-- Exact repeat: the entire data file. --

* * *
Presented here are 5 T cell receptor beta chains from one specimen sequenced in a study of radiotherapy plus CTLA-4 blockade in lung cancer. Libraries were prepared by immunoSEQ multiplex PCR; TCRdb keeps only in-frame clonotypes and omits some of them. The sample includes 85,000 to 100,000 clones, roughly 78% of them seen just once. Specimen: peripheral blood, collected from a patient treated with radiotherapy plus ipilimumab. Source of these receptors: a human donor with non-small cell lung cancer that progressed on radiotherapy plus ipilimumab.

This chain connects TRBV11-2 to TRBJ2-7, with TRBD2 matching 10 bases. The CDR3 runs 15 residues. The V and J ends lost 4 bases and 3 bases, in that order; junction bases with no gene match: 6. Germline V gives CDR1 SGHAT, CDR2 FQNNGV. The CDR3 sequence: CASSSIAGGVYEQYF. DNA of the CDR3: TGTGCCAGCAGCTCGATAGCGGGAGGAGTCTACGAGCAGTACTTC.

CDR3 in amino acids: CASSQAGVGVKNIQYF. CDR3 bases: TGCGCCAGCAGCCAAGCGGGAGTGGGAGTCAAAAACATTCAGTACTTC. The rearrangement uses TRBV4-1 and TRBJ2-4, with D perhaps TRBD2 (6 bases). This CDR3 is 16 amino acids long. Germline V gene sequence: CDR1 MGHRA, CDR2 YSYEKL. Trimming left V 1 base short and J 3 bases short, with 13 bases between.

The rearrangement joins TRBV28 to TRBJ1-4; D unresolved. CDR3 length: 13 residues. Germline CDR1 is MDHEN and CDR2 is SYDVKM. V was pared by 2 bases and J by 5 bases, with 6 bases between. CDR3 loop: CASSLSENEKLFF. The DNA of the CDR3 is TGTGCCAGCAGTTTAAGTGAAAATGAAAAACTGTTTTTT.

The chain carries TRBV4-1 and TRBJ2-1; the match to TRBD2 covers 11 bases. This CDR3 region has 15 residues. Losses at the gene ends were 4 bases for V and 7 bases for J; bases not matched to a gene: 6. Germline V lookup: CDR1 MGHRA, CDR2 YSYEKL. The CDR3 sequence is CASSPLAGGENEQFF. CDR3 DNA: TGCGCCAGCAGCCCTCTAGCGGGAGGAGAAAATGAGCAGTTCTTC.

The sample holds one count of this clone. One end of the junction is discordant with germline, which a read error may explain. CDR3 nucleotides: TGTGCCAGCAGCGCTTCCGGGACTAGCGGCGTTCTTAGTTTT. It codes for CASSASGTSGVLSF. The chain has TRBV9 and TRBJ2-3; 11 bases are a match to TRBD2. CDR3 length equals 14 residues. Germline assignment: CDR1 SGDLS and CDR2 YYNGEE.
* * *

Presented here are 5 T cell receptor beta chains from one specimen sequenced in a study of radiotherapy plus CTLA-4 blockade in lung cancer. Libraries were prepared by immunoSEQ multiplex PCR; TCRdb keeps only in-frame clonotypes and omits some of them. The sample includes 85,000 to 100,000 clones, roughly 78% of them seen just once. Specimen: peripheral blood, collected from a patient treated with radiotherapy plus ipilimumab. Source of these receptors: a human donor with non-small cell lung cancer that progressed on radiotherapy plus ipilimumab.

This chain connects TRBV11-2 to TRBJ2-7, with TRBD2 matching 10 bases. The CDR3 runs 15 residues. The V and J ends lost 4 bases and 3 bases, in that order; junction bases with no gene match: 6. Germline V gives CDR1 SGHAT, CDR2 FQNNGV. The CDR3 sequence: CASSSIAGGVYEQYF. DNA of the CDR3: TGTGCCAGCAGCTCGATAGCGGGAGGAGTCTACGAGCAGTACTTC.

CDR3 in amino acids: CASSQAGVGVKNIQYF. CDR3 bases: TGCGCCAGCAGCCAAGCGGGAGTGGGAGTCAAAAACATTCAGTACTTC. The rearrangement uses TRBV4-1 and TRBJ2-4, with D perhaps TRBD2 (6 bases). This CDR3 is 16 amino acids long. Germline V gene sequence: CDR1 MGHRA, CDR2 YSYEKL. Trimming left V 1 base short and J 3 bases short, with 13 bases between.

The rearrangement joins TRBV28 to TRBJ1-4; D unresolved. CDR3 length: 13 residues. Germline CDR1 is MDHEN and CDR2 is SYDVKM. V was pared by 2 bases and J by 5 bases, with 6 bases between. CDR3 loop: CASSLSENEKLFF. The DNA of the CDR3 is TGTGCCAGCAGTTTAAGTGAAAATGAAAAACTGTTTTTT.

The chain carries TRBV4-1 and TRBJ2-1; the match to TRBD2 covers 11 bases. This CDR3 region has 15 residues. Losses at the gene ends were 4 bases for V and 7 bases for J; bases not matched to a gene: 6. Germline V lookup: CDR1 MGHRA, CDR2 YSYEKL. The CDR3 sequence is CASSPLAGGENEQFF. CDR3 DNA: TGCGCCAGCAGCCCTCTAGCGGGAGGAGAAAATGAGCAGTTCTTC.

The sample holds one count of this clone. One end of the junction is discordant with germline, which a read error may explain. CDR3 nucleotides: TGTGCCAGCAGCGCTTCCGGGACTAGCGGCGTTCTTAGTTTT. It codes for CASSASGTSGVLSF. The chain has TRBV9 and TRBJ2-3; 11 bases are a match to TRBD2. CDR3 length equals 14 residues. Germline assignment: CDR1 SGDLS and CDR2 YYNGEE.